The current pandemic of COVID-19 evidenced for the general population something that we as researchers knew for a while: politics matter.
Our goal as population health researchers has been to drive the development of policies based on scientific evidence in order to modify the population-level behavior needed for a healthier society. To accomplish this task, we need the support of various stakeholders, including and especially politicians. It remains essential for researchers to focus on engaging policymakers beyond just communicating “good science.” As seen in previous IAPHS webinars, engaging policy makers requires concentrated efforts and targeted messaging.
However, we constantly face the ugly truth that not all politicians are equally receptive to considering research findings or opinions from scientific experts to take action and shape public policy. The COVID-19 pandemic has caused at least 5 million deaths worldwide. However, this mortality impact is not equally distributed; there remains high variation across countries. Guatemala, for example, despite having a former physician as president, had a significant excess mortality in 2020 and has not been able to improve health outcomes. In fact, Guatemala has one of the lower COVID-19 vaccination rates in Latin America. This could be explained through the exploration of international markets, political and economic interests, and associated corruption cases during the time.
While there are multiple vaccines to choose from, there are also multiple limitations in international market access, a government’s distribution capacity, and the availability of trained, local-level personnel available to administer vaccines, particularly in low-to-middle income countries. These limitations are frequently the results of political decisions about resource allocation across many years. As we continue to see social polarization and disparities in health outcomes, we must advocate for effective population health that goes beyond immediate pandemic strategies. It is important that we continue to implement strategies to address the unique political situations, decisions, and the opportunities for successful population health education and interventions.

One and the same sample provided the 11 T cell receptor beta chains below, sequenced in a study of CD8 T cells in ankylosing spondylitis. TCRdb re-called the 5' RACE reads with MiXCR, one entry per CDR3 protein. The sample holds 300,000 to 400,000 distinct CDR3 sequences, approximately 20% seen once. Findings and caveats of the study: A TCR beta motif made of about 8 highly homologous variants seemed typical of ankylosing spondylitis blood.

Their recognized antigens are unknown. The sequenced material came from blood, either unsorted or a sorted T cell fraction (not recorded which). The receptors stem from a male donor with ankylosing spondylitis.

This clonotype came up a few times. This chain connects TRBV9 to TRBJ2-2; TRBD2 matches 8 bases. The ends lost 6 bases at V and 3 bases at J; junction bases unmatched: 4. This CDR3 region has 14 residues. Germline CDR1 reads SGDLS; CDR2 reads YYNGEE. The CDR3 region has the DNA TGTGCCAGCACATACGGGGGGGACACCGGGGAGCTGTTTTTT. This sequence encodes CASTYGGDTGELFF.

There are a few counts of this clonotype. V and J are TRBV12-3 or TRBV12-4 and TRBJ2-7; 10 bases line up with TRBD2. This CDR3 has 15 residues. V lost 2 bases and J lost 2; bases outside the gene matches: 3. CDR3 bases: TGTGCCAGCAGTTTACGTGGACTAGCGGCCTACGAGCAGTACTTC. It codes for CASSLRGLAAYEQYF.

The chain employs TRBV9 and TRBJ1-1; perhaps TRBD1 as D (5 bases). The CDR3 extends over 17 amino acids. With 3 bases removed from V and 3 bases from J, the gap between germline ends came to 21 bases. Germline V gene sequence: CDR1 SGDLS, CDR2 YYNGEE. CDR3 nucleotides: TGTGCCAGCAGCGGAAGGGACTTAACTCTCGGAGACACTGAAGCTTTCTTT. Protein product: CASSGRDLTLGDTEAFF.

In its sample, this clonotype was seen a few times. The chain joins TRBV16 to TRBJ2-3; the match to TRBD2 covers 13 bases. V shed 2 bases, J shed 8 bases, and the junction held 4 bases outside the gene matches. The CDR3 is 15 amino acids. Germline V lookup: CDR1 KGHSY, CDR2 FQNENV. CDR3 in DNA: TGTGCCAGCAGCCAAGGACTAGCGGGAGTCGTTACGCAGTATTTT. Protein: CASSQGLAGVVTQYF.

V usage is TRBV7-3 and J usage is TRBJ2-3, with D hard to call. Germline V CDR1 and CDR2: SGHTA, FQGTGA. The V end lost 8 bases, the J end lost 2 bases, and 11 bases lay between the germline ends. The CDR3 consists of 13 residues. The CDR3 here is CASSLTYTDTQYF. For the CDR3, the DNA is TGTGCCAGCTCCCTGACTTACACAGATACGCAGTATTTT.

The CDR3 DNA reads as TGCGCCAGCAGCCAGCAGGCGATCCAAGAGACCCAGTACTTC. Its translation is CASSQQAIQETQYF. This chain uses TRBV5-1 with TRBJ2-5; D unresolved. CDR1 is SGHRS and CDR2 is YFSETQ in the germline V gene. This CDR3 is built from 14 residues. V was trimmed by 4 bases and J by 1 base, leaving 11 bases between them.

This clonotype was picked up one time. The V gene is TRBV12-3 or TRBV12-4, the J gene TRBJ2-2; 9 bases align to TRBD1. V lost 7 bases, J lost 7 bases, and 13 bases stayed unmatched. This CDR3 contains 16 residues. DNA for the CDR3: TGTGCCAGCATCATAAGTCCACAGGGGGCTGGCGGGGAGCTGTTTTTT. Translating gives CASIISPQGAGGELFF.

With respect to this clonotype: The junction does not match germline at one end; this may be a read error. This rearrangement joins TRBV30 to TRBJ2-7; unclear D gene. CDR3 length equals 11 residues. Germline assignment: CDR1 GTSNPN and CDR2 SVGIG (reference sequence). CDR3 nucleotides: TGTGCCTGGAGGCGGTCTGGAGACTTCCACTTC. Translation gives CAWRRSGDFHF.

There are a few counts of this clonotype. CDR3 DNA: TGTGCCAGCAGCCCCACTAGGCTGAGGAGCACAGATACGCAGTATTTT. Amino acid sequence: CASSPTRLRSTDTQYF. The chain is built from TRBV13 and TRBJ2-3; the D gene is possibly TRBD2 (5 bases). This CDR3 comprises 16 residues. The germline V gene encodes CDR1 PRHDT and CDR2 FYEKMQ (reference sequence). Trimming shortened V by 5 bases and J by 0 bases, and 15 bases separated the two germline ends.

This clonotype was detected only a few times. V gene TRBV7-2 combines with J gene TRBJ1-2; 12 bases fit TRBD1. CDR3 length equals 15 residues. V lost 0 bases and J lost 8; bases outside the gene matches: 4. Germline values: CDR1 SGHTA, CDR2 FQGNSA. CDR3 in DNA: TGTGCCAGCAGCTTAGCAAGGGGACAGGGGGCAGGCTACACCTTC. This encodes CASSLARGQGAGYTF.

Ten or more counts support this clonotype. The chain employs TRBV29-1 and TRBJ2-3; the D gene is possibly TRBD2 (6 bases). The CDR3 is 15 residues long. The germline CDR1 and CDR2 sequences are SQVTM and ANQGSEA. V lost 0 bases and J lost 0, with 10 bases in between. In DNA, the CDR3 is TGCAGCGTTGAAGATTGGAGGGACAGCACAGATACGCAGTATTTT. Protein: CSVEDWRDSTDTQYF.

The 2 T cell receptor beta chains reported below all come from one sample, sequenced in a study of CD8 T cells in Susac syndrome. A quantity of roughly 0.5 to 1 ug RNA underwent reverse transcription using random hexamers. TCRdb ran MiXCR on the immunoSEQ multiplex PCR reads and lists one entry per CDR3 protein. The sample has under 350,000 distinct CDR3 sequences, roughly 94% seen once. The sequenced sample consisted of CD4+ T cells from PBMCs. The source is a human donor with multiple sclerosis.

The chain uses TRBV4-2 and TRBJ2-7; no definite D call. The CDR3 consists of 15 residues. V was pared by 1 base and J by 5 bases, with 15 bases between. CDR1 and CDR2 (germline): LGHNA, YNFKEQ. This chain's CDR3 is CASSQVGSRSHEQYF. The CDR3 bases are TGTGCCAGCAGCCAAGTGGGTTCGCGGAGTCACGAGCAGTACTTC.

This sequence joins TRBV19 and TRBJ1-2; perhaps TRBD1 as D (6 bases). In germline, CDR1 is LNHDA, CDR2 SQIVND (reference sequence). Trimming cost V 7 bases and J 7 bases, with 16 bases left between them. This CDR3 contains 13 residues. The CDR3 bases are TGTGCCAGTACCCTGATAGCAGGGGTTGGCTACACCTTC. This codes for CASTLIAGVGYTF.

Being a scientist and remaining “apolitical” has frequently been the standard, in hopes that science will set us free. As demonstrated through our recent IAPHS conference, however, power and justice are not concepts unrelated to population health. Despite our best efforts, science doesn’t always translate to action if we can’t convince our leaders or change the opportunities to improve population health.
We have heard a lot of times “be the change that you want to see,” but where do we start? Although changing our capacity to respond to global emergencies and improve overall population health can’t be accomplished in one year, or even in a four-year presidential term, it is something that we can and should start acting on now through policy-oriented research and political engagement. We all need to do a better job of investing time and energy to know our candidates and political leaders and to understand the political process. We don’t need to choose perfect leaders, but rather receptive leaders.
IAPHS continues to offer strategies to communicate policy needs across various stakeholder groups, such as our link to the Population Reference Bureau’s Policy Communication Toolkit and our Research 2 Action webinar series. As a community, we need to continue to support leaders who will be able to implement the policy changes we need. If we want a healthier population, we as scientists need to continue educating and developing those receptive leaders. Not perfect leaders, but the ones we want to lobby.
Acknowledgments: I want to thank Bricia Trejo and Dessiree Vidaña for their comments and input in previous versions of this article.